Big River Pork staff quarantined after COVID-positive truckie's visit

But SA Health has reassured Murray Bridge residents that there is “no risk” to the community.

This post is no longer being updated. For the latest information on exposure sites, visit www.sahealth.sa.gov.au.

Big River Pork employees have been caught up in the latest efforts to keep COVID-19 out of South Australia.

A number of workers from the Brinkley meat processing company went into quarantine on Sunday night after interacting with a COVID-positive truck driver.

However, chief public health officer Nicola Spurrier said locals had no reason to worry.

“I am aware that there has been some anxiety in Murray Bridge because of this,” she said on Tuesday morning.

“Because we are very, very cautious here, we had any close contacts tested and we also had the rest of the staff tested.

“My understanding is that there’s still a small number of staff at that facility of about 300 that still are yet to be tested, but all of the close contacts have been tested and it’s come back negative.

“So I want to be very reassuring with the people in Murray Bridge that I’m not concerned about any community exposure there – we have been able to get a ring fence around (the exposure site).”

She said proactive health measures by the company, including contact-less delivery by visiting drivers and a ban on visits from members of the public, had done their job.

She did not name the company, but several locals identified it to Murray Bridge News on Monday night and Tuesday morning.

Meanwhile, Premier Steven Marshall said 37 per cent of South Australians aged 16 or older had been vaccinated as of Tuesday morning.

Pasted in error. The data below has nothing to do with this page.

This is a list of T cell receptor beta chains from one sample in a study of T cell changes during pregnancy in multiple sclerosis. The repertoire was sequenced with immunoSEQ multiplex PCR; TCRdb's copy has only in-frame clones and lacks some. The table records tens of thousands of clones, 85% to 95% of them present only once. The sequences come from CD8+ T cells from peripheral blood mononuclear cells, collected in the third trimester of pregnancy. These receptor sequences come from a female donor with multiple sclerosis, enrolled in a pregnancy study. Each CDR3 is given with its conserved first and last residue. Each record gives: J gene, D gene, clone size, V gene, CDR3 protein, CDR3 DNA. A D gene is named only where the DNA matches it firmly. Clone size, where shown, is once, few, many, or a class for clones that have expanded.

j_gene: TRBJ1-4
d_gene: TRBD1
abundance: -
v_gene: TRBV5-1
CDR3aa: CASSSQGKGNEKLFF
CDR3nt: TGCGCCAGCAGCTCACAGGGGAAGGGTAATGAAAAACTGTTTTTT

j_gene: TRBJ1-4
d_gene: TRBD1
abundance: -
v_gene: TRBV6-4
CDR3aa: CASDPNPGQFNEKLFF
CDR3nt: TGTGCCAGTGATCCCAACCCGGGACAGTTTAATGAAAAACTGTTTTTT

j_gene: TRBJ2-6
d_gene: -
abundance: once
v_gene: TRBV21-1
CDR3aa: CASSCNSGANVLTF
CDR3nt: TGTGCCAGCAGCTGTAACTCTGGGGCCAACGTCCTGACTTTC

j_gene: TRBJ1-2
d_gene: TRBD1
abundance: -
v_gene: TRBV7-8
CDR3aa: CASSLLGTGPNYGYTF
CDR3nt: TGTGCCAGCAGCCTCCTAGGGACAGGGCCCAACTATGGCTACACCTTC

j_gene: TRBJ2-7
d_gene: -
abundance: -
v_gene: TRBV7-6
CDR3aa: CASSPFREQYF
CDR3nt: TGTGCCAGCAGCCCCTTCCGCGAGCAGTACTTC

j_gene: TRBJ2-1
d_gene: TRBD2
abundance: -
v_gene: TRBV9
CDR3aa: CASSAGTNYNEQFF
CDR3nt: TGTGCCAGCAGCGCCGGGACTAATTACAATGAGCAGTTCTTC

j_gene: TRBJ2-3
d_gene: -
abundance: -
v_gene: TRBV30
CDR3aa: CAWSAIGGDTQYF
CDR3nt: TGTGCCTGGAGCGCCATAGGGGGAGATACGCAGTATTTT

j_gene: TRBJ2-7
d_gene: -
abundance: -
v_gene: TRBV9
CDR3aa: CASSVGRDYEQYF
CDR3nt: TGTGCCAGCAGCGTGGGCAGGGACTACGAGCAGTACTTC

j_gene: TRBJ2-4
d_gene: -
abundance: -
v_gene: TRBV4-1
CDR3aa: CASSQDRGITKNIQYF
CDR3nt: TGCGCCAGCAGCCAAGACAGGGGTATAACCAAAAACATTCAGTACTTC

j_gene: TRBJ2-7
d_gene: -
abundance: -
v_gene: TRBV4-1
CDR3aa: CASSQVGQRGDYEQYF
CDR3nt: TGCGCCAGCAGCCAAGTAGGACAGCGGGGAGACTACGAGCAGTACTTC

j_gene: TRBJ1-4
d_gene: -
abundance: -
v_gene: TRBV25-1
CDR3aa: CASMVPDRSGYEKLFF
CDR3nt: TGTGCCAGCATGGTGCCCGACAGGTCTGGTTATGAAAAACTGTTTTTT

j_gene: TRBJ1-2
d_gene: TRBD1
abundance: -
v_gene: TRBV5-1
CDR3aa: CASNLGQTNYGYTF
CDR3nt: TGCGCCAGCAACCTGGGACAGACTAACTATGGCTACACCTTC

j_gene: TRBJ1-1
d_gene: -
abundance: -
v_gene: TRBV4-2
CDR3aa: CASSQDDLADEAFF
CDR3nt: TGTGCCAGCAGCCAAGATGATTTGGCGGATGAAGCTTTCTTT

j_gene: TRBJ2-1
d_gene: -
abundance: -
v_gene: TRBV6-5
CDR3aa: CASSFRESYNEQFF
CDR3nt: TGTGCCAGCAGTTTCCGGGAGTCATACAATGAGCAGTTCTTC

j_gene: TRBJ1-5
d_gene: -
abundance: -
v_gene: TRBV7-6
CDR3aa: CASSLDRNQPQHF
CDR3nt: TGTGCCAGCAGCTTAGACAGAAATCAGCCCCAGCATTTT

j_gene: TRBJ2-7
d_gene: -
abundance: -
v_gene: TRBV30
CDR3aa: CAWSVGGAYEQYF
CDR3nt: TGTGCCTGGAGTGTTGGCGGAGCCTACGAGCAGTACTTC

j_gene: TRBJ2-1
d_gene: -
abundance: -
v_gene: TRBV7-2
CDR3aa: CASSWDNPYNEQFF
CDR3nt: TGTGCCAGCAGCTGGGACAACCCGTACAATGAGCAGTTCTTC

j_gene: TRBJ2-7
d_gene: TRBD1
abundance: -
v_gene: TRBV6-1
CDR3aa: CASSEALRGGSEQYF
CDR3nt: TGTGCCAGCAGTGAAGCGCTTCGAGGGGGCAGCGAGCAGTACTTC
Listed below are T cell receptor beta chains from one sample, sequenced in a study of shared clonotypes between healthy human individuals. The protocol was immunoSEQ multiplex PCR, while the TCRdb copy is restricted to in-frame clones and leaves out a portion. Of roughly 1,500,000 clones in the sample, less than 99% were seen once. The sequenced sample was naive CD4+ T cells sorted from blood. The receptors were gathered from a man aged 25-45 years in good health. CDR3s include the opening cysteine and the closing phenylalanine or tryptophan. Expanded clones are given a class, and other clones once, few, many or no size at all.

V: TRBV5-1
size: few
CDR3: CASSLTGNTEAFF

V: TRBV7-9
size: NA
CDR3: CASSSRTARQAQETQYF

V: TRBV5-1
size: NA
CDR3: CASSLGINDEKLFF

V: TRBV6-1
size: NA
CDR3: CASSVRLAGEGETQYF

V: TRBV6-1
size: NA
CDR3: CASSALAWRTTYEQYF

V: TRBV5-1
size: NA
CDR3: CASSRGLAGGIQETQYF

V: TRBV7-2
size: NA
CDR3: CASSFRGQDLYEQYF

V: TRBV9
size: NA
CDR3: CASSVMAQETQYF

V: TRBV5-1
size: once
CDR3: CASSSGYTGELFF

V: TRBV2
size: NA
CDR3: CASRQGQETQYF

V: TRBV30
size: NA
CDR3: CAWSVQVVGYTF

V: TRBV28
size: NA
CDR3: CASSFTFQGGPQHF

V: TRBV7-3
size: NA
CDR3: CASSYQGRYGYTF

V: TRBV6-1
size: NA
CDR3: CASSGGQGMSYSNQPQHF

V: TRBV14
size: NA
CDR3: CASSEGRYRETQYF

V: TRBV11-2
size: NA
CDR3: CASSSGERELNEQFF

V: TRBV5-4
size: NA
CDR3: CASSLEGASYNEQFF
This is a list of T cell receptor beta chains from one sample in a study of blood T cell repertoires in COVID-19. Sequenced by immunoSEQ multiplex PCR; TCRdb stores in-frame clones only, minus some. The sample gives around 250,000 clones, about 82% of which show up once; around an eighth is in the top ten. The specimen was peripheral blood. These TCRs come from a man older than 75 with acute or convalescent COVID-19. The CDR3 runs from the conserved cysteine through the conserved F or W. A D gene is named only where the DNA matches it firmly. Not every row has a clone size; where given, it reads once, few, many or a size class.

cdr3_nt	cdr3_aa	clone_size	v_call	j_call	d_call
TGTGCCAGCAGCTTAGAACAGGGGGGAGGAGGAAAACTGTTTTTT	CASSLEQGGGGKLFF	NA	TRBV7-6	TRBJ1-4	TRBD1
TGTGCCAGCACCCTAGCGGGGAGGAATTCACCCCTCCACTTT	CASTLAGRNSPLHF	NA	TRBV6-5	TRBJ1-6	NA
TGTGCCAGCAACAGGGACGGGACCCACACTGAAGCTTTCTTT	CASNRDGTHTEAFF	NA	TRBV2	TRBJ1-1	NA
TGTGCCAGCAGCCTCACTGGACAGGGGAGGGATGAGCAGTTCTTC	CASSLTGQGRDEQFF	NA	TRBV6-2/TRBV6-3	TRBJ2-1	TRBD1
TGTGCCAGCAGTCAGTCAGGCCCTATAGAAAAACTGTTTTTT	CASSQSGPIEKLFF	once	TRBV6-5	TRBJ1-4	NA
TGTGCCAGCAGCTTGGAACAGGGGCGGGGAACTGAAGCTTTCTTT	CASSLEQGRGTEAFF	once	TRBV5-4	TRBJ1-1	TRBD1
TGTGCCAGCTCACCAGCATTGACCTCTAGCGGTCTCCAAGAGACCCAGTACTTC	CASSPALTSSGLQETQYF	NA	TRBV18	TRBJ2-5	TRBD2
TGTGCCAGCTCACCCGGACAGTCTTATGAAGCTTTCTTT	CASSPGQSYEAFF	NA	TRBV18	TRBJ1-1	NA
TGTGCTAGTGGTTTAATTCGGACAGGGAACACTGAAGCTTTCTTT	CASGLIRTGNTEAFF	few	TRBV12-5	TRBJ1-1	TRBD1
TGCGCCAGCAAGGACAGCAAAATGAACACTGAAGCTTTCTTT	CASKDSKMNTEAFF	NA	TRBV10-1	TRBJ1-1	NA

He urged everyone to make a COVID-19 vaccination appointment as soon as they could.

“This is a disease of the unvaccinated in Australia,” he said.

“Please book an appointment ... protect yourself, your family, your workplace, the entire state.”

Another possible window for exposure to COVID-19 at the Tailem Bend Caltex servo has been identified by SA Health. Photo: Tasco Caltex Tailem Bend Roadhouse/Facebook.

Saturday 9.30am: Fourth possible exposure window identified at Tailem Bend

SA Health has issued an alert about a fourth timeslot for possible exposure to a COVID-19 case at Tailem Bend.

Anyone who was at the town’s Caltex service station between 4am and 4.45am on Monday, August 30 may have been exposed.

As with other recent exposures in the town, anyone who visited the servo during that time period will now need to get a COVID test and go into quarantine for 14 days with the other members of their household.

The Caltex had already been identified as a possible exposure site for a timeslot on Tuesday afternoon, as had the nearby Coles Express for times on Monday and Wednesday.

Anyone who has visited either business during the past week should get tested if they develop any COVID symptoms, just to be sure.

Friday 10pm: No local COVID cases reported in first 24 hours after alert

No local COVID-19 cases have been reported in the first 24 hours since two exposure sites were identified at Tailem Bend, SA Health says.

Only four cases were recorded in South Australia in the 24 hours to 3pm on Thursday.

Two were the truck drivers who sparked Wednesday’s alert at Tailem’s Coles Express and Tasco Caltex; the other two were women who had recently returned from overseas.

Almost 6300 South Australians have been tested for COVID in the past day.

Anyone who was present at the Coles Express between 6.15am and 7am on Monday or 12.15am and 1am on Tuesday, or the Caltex between 1.30 and 2.45pm on Tuesday, should get tested and quarantine at home if they have not already.

Almost 1.3 million COVID-19 vaccinations have now been administered in South Australia, including 418,000 during August.

Health Minister Stephen Wade congratulated all fully or partially vaccinated South Australians for doing their part to end the pandemic.

“It is fantastic to see the numbers of people rolling up their sleeves increasing significantly in recent weeks,” he said.

“Getting the vaccine into the arms of South Australians is the best way that we can keep our state’s population safe and our economy strong.

“I want to thank every single South Australian who has rolled up their sleeve to protect the community and protect themselves.

“They are playing their part in keeping our community safe.”


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